Question #18: Write about a few of the compositional strategies you are using either as a choreographer or as a media/technical artist. Are there differences between analog and digital strategies?

Answer #1: I think in most art mediums there are universal principals of design that, once converted to fit the appropriate medium, are interchangeable. I think the most common element across the board is based on qualitative means and scaling. Are the motions big or small, delicate or stern, is the media quiet or striking, up close or not. These are parallel questions I feel that are most important when questioning composition strategies in such D&T endeavors.(Ricky Alvarez)

Question #21: Where do you see the issues of content and form evolving within the context of the workshop – specifically ideas of media as mirror/constructing self, the concept of the cyborg, issues of remote presence, and the use of navigable structures/invisible space?

Answer #1: I think in any learning process that there are always high or ambitious expectations in achieving a successful end product when entering a new medium. Yet, before one can fun a 5k marathon one must first learn how to walk. With that said, within the context of the workshop I felt that steadily we began to work towards a more cohesive end product once we gained more knowledge and experience with the media, movement, and workspace. Breaking through any preliminary anxiety or skepticism I felt our efforts began to evolve in a more mature and complex direction, which I feel once again is natural in any learning process. Considering how diverse of a group we were, especially in our backgrounds and computer literacy, I felt the mix contributed to some sound discussions and firm grounding within the classroom.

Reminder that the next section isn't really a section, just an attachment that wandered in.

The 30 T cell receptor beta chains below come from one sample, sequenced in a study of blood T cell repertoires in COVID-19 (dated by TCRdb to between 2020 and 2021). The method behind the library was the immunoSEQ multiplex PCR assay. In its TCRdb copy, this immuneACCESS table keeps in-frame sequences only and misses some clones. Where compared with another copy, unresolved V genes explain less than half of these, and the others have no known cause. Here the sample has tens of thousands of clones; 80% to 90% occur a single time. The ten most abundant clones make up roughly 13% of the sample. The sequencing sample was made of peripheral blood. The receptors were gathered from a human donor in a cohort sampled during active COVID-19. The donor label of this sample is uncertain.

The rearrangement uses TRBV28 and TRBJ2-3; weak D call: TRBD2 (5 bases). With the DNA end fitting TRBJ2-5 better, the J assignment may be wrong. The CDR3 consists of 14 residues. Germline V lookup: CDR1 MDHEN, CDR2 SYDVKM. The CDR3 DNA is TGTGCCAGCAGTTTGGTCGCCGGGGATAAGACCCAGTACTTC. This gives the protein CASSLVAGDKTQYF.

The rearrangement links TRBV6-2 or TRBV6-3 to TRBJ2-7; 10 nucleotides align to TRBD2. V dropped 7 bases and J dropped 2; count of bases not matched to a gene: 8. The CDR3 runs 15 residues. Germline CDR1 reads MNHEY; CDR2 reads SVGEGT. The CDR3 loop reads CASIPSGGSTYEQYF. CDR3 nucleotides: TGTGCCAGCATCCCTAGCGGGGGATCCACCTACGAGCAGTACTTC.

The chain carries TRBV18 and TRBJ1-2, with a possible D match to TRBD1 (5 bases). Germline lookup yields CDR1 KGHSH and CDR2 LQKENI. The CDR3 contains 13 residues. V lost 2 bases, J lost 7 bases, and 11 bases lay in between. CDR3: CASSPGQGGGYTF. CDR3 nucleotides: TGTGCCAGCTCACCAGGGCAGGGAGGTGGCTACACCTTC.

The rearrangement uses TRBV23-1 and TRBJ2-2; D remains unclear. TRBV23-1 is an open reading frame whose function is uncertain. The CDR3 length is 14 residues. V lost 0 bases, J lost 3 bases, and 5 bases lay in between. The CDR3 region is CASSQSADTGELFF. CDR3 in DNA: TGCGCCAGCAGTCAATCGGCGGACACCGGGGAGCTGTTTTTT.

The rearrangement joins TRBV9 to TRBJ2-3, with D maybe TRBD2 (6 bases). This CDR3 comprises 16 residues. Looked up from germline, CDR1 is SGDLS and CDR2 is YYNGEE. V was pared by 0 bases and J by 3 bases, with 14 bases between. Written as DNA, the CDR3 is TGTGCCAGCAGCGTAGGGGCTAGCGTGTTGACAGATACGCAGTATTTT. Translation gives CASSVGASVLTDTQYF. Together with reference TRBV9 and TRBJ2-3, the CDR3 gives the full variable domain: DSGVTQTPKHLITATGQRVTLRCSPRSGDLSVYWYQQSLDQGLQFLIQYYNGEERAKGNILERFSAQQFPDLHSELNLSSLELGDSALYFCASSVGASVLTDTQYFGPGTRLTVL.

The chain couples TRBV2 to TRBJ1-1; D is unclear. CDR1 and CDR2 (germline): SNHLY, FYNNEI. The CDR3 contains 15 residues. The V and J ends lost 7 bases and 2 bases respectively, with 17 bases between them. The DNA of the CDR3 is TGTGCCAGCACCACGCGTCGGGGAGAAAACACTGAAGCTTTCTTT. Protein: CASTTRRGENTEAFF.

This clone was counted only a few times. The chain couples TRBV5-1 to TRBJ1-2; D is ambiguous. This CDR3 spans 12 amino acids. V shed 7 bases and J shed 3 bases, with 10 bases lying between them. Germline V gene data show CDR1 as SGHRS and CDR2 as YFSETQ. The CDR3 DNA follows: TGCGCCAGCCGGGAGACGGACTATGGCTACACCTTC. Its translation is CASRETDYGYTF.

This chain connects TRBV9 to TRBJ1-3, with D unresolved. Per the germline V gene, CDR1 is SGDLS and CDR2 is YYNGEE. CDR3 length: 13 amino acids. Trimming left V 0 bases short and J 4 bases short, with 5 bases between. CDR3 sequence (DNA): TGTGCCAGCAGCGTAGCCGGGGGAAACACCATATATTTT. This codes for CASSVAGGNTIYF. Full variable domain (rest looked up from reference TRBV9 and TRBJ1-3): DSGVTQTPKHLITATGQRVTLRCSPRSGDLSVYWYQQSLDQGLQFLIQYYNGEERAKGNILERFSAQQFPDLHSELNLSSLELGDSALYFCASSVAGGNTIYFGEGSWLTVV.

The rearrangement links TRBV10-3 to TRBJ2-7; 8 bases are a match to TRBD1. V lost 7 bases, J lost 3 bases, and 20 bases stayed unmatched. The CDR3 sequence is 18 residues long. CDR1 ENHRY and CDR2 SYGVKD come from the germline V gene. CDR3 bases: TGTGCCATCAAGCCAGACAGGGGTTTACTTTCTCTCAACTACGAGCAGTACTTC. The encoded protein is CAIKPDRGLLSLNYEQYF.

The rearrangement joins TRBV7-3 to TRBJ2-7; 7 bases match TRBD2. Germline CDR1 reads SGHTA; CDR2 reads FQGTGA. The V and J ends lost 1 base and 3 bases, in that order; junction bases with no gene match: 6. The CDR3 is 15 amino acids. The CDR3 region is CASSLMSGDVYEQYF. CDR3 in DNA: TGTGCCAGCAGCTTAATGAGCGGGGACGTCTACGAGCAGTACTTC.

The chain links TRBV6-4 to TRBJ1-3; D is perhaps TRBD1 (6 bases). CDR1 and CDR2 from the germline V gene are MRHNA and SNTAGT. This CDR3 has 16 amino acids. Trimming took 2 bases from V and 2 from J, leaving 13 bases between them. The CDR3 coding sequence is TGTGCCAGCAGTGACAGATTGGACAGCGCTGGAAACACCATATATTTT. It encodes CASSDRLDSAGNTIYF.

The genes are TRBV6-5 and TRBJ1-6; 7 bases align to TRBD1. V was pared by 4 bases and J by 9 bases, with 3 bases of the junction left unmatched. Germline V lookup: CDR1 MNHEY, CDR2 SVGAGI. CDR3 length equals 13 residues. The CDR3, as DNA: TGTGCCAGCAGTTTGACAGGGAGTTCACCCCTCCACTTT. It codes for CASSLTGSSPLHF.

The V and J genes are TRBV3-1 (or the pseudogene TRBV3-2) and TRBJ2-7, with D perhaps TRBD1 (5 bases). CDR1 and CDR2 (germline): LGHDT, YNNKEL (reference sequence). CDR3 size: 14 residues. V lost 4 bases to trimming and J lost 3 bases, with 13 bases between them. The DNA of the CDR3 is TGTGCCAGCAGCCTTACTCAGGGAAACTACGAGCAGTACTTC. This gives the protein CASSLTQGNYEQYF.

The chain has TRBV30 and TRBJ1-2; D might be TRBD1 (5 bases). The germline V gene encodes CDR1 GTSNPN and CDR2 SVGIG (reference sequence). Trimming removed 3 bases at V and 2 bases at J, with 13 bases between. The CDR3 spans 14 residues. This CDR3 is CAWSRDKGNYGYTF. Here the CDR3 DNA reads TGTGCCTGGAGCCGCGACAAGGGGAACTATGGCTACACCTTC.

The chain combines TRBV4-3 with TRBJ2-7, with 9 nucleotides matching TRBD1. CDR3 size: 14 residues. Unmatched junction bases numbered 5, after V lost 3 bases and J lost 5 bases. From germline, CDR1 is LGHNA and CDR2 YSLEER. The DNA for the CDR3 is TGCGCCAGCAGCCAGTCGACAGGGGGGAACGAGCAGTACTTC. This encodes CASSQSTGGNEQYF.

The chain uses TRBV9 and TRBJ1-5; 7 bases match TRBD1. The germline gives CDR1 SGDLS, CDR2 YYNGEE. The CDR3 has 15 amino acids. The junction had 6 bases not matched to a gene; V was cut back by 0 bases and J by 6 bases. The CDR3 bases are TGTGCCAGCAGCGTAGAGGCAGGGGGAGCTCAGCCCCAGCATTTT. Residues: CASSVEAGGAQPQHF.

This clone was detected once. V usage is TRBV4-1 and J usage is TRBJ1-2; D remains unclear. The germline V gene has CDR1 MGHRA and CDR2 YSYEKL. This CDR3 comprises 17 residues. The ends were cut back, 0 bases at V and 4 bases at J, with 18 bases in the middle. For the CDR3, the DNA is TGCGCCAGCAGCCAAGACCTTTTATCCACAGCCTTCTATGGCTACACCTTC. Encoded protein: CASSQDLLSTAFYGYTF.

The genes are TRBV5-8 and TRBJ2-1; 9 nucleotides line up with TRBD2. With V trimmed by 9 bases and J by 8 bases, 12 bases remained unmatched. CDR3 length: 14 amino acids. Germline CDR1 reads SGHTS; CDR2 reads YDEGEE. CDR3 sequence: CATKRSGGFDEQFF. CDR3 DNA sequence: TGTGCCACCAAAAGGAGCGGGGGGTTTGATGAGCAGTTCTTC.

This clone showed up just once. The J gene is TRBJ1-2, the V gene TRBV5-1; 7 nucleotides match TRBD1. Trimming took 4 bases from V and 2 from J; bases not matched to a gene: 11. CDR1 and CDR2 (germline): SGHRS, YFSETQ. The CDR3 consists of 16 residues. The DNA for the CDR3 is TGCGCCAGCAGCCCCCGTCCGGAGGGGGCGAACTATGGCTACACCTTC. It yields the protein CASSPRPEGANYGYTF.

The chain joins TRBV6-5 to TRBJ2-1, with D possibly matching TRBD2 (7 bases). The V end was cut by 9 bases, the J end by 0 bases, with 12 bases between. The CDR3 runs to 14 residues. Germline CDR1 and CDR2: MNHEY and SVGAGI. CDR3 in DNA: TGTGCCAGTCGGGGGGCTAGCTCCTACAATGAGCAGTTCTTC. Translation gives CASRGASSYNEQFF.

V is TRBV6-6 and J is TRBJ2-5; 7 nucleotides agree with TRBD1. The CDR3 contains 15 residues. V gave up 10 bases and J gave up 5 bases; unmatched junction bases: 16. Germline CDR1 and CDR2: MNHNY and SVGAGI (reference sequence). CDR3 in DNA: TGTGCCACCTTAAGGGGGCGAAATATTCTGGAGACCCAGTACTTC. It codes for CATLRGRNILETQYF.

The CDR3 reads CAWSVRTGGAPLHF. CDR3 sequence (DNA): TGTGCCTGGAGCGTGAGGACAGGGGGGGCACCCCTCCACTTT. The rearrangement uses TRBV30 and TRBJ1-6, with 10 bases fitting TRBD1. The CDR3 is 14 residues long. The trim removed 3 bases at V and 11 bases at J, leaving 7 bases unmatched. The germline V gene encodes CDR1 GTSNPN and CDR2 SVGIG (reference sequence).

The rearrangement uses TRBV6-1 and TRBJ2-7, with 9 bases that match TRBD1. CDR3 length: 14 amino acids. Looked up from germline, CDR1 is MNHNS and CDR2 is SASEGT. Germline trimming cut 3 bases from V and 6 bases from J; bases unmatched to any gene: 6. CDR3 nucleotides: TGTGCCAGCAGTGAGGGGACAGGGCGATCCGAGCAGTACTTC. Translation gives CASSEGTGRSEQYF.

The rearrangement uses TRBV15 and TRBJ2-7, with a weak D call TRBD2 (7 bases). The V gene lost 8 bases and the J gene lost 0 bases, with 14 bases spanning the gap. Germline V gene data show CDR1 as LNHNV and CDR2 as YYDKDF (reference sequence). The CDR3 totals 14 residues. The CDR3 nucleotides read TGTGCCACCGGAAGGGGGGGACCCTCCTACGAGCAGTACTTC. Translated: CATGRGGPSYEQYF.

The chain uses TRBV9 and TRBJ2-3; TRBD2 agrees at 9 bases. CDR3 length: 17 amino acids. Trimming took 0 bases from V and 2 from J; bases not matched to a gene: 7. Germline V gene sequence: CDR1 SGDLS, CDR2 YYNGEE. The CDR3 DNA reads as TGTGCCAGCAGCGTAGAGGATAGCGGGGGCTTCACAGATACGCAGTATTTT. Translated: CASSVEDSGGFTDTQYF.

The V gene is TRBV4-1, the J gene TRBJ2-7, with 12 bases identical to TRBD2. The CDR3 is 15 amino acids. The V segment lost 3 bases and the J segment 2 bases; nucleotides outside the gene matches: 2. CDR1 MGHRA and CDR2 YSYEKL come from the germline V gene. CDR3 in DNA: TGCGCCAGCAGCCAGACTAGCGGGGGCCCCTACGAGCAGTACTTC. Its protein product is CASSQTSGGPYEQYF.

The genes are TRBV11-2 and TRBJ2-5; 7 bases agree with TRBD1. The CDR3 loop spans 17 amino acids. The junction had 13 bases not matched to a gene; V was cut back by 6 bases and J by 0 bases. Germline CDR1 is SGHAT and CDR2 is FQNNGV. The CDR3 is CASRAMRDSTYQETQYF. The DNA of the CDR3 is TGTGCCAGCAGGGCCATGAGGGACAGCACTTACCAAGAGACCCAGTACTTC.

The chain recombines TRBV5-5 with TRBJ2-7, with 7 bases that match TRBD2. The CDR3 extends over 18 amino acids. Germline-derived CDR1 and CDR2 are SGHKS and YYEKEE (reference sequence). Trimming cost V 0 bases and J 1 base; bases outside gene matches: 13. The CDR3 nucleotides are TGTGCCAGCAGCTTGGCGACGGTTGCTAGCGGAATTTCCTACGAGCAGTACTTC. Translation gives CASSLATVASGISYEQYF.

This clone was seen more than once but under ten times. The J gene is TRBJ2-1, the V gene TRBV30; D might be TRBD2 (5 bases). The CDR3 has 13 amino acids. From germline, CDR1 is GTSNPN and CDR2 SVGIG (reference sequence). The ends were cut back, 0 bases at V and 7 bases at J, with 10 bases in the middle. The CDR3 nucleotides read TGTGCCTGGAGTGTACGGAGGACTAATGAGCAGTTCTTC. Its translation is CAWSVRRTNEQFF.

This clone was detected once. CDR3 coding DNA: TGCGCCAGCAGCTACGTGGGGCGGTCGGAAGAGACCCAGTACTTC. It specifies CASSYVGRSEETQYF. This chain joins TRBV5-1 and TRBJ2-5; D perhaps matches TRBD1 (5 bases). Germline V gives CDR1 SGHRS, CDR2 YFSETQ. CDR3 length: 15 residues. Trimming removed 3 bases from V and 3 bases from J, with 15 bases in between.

Specifically though, focusing on provocative questions on such things are media as mirror, constructing self, the concept of cyborg's, issues of remote presence, and the use of navigable structures and invisible space (all topics presented in the workshop) I fell provided an excellent spring board to launch into theoretical discussions and investigative probing. Although the majority of our time was focused on learning, the moments we were given (daily opportunities) to execute creative attempts and investigate these topics were first challenging since the information was so new, but beneficial without a doubt. These attempts exercised our abilities to implement our introductory knowledge in Max/MSP or in 3D modeling, developed an awareness of staging technological devices, informed us of technical limitations and opportunities, and overall exercised our creative minds in the whole directing and implementation of a full production in dance in technology which is not always easily achieved in our home facilities. Though as mentioned before, with 10 days concentrated in learning the creative exercise we pursued, I thought, served as rough sketches of would could later develop into a more solid conceptual idea. (Ricky Alvarez)


Afternoon Work Session



Afternoon Work Session